De Blasio ‘disappointed’ in soda ban ruling

Bill de Blasio. (Ed Reed/Mayoral Photography Office)
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Dan Goldberg

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Mayor Bill de Blasio said he was disappointed in a New York appellate court ruling that found the city's Board of Health overreached when it tried to impose portion control on sugary drinks, but he stopped short of saying he would push for similar legislation in the City Council.

“We are extremely disappointed by today’s Court decision that prevents the city from implementing a sugary drink portion cap policy,” de Blasio said in a press release. “The negative effects of sugary drink over-consumption on New Yorkers’ health, particularly among low-income communities, are irrefutable.”

The court, did not address the merits of soda or its negative effects. Instead, its ruling said any portion-control policy should come from the City Council.

During the mayoral campaign, then-Public Advocate Bill de Blasio said the ban was critical for the city to fight the obesity epidemic and said he wanted the policy to go forward.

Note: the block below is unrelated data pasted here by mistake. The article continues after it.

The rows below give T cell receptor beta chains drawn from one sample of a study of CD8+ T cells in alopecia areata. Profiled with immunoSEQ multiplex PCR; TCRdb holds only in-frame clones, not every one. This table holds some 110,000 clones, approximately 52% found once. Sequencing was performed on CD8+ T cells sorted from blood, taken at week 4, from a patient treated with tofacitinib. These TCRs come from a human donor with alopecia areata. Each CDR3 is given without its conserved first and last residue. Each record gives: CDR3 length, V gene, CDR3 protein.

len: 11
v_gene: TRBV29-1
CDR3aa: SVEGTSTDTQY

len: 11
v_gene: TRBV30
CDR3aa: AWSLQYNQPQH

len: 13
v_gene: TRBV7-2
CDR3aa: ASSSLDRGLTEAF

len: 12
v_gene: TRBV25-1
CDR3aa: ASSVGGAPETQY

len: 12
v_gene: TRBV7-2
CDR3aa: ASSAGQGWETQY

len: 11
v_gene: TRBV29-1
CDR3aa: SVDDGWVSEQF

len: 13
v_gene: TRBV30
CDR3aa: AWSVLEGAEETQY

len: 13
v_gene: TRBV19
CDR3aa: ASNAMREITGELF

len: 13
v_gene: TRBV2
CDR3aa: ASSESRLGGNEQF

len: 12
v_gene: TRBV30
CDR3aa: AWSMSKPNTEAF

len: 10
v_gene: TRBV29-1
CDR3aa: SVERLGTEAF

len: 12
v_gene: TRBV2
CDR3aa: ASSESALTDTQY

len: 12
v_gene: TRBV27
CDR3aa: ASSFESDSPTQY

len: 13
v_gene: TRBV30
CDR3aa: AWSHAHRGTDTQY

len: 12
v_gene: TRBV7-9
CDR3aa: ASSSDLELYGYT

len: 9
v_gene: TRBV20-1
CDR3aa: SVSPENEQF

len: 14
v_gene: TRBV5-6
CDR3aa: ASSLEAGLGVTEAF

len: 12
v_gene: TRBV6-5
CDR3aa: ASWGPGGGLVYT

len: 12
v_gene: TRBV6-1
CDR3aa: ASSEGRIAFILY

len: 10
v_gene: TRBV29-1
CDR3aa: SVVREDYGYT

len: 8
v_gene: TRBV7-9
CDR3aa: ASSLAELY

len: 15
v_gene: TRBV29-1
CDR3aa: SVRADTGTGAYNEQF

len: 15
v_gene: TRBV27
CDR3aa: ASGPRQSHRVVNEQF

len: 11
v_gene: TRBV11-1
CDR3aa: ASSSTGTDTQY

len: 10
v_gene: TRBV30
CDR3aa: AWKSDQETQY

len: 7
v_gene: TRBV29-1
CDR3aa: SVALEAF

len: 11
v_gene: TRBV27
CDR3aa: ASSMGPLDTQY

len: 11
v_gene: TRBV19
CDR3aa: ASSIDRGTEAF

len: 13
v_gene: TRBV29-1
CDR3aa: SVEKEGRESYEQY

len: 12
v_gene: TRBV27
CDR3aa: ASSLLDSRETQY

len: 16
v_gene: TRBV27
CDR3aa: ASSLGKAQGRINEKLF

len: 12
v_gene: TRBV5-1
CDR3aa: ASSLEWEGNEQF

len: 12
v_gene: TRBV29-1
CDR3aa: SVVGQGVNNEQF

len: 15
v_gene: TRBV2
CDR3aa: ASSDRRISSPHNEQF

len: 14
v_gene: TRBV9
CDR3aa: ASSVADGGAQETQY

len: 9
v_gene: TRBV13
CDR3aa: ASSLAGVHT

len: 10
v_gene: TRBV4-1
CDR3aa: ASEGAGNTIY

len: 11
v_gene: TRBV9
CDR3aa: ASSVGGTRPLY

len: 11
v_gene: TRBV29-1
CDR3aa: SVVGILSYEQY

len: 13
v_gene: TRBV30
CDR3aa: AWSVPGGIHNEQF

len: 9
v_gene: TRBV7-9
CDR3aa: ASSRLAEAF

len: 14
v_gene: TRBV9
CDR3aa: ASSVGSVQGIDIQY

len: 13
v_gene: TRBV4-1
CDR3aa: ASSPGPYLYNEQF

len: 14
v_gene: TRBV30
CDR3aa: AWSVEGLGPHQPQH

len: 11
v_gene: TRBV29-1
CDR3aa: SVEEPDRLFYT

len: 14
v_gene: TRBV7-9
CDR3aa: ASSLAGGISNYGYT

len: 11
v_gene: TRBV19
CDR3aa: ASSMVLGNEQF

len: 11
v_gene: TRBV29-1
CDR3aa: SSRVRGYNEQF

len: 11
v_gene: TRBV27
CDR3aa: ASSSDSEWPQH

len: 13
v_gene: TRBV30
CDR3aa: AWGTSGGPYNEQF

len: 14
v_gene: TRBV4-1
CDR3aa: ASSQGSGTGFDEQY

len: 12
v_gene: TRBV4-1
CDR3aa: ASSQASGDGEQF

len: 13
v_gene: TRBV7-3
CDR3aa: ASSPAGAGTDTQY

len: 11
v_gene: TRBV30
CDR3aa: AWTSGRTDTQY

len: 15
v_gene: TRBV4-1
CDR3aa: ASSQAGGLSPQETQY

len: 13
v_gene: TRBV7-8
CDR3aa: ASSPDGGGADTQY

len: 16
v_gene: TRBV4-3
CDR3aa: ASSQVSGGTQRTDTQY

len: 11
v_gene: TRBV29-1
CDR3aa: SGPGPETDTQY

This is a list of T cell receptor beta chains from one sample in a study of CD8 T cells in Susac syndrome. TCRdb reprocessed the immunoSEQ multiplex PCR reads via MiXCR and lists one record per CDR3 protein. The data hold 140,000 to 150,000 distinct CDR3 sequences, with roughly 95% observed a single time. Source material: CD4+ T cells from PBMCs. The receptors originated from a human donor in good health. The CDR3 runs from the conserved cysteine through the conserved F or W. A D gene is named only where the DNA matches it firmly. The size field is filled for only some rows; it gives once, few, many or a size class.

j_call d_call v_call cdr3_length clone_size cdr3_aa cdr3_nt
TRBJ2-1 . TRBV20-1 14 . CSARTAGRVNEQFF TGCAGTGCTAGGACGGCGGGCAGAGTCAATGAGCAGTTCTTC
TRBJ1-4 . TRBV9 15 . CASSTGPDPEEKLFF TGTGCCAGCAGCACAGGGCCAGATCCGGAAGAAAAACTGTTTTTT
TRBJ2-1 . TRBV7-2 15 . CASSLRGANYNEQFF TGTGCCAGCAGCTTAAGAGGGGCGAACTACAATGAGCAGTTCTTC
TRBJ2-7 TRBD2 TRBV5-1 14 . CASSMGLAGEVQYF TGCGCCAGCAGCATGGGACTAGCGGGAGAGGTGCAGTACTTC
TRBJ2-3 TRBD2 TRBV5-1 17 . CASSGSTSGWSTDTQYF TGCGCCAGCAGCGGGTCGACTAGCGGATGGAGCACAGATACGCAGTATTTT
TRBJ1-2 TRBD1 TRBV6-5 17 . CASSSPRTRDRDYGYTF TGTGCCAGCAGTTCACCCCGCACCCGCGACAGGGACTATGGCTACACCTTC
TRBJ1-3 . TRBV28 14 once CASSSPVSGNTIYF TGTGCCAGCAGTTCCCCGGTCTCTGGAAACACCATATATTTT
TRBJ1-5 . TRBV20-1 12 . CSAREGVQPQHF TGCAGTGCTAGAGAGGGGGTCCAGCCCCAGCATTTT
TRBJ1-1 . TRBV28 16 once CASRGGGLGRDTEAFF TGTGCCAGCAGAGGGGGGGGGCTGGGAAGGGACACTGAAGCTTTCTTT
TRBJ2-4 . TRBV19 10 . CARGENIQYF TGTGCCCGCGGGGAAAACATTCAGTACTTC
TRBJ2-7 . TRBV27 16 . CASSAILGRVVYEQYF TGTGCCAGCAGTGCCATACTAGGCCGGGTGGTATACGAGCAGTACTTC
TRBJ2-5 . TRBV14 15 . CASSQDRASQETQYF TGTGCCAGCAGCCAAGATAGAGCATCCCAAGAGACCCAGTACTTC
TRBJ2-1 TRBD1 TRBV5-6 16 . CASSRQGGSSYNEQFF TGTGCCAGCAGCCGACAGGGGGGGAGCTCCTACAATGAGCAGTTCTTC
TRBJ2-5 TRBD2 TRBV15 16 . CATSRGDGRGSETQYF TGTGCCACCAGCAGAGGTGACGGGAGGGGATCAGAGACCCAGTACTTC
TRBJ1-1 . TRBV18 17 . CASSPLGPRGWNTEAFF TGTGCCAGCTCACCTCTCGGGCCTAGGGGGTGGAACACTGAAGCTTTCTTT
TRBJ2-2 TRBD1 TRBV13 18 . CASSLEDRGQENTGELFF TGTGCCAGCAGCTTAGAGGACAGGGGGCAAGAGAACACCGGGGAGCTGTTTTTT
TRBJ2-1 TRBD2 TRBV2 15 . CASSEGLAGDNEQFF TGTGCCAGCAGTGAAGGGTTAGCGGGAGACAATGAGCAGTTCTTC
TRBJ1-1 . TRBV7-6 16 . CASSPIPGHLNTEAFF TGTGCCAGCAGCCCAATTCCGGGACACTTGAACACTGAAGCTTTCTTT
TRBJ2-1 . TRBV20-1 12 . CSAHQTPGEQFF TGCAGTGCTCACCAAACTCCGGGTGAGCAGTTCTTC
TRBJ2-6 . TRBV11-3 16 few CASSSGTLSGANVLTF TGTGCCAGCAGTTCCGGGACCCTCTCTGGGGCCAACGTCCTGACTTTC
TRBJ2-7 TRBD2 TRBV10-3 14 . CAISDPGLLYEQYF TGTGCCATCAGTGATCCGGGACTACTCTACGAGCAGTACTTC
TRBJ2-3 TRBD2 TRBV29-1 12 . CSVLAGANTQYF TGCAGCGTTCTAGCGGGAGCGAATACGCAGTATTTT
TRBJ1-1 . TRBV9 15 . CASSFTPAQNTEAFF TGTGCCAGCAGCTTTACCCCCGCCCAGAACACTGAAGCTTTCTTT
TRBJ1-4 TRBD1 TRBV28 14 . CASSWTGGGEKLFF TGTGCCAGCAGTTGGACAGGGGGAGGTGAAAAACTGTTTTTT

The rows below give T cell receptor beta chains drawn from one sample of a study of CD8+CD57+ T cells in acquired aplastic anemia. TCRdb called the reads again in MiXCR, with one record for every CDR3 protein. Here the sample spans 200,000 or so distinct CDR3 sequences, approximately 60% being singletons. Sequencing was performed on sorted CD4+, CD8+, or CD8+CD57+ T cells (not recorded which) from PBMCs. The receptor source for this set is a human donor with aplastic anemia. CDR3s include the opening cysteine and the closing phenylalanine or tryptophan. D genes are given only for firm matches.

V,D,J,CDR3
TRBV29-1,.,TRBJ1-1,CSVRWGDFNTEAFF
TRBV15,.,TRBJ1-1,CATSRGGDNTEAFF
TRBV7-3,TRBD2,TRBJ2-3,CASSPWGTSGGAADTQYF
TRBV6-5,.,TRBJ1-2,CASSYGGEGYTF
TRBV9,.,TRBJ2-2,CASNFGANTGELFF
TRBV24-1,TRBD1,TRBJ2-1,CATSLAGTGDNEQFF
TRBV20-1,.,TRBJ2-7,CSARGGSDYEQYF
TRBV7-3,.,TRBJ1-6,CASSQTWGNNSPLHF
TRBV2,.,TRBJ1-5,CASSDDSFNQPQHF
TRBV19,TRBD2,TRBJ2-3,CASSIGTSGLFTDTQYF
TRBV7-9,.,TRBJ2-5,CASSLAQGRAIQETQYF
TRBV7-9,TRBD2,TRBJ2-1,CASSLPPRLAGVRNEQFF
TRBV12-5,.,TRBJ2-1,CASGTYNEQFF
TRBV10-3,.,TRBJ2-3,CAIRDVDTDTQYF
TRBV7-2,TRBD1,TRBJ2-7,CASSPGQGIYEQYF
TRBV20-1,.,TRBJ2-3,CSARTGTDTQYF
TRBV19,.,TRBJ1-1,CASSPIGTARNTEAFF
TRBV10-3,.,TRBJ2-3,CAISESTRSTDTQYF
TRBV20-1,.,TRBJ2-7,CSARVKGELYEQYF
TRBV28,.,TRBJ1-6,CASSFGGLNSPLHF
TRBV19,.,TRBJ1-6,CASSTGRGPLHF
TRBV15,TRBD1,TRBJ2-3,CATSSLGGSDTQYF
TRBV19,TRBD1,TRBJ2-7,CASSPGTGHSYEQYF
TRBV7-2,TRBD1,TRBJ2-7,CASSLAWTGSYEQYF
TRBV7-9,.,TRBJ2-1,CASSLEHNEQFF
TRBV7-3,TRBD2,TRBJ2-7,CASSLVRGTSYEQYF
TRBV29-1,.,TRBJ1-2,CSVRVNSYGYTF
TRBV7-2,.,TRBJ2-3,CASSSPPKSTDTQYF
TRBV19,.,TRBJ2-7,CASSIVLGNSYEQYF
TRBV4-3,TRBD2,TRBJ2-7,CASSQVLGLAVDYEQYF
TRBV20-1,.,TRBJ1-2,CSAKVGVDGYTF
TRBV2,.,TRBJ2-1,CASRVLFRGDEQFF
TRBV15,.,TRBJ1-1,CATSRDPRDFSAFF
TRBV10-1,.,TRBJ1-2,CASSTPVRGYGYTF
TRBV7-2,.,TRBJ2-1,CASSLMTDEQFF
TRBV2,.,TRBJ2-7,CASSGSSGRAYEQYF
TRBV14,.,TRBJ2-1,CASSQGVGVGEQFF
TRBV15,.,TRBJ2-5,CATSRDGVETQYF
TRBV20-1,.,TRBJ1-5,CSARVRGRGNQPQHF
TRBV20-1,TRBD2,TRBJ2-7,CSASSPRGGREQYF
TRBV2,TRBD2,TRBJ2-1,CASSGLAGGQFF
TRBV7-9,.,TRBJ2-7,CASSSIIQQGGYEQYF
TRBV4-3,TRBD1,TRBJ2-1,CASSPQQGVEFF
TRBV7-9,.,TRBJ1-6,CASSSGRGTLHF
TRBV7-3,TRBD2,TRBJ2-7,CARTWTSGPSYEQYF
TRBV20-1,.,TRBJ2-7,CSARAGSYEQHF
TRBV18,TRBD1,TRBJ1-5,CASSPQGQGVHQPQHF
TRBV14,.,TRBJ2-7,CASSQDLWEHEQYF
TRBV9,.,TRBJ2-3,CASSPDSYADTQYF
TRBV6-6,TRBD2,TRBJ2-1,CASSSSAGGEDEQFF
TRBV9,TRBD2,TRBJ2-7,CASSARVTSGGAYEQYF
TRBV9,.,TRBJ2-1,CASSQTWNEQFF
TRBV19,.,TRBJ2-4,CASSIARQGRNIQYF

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De Blasio said then that he would consider pushing legislation in the City Council if the court ruled against the city, according to the Daily News, but on Thursday he was less definitive.

“While we are still examining the Court’s decision, it is our responsibility to address the causes of this epidemic, and the City is actively reviewing all of its options to protect the health and well-being of our communities,” de Blasio said.

The policy might be tough to revive.

De Blasio does not have the support of his usual progressive allies, and opinion polls show the rule was deeply unpopular.

Council Speaker Melissa Mark-Viverito said she was “glad for the [court's] decision.”

“I’ve been an opponent of what had been proposed by the Bloomberg administration,” she said. “I have been disappointed that de Blasio wanted to continue that route.”

She said the rule proposed by the health department would have been too hard to implement and, while the desire to address obesity was sound, the law would have been “onerous.”

“I know that a lot of my colleagues feel the same because they’ve signed on to some of the actions being taken at the court level,” Viverito said.

Public Advocate Letitia James, another progressive ally of de Blasio's, also praised the court's decision, saying that it was “a short-sighted endeavor that failed to address the real public health needs of New York City.”

“I urge the mayor to help bring New York City into compliance with state law and make physical education available to every single student and guarantee that children of all ages have access to nutritious meals at school,” James said in a press release.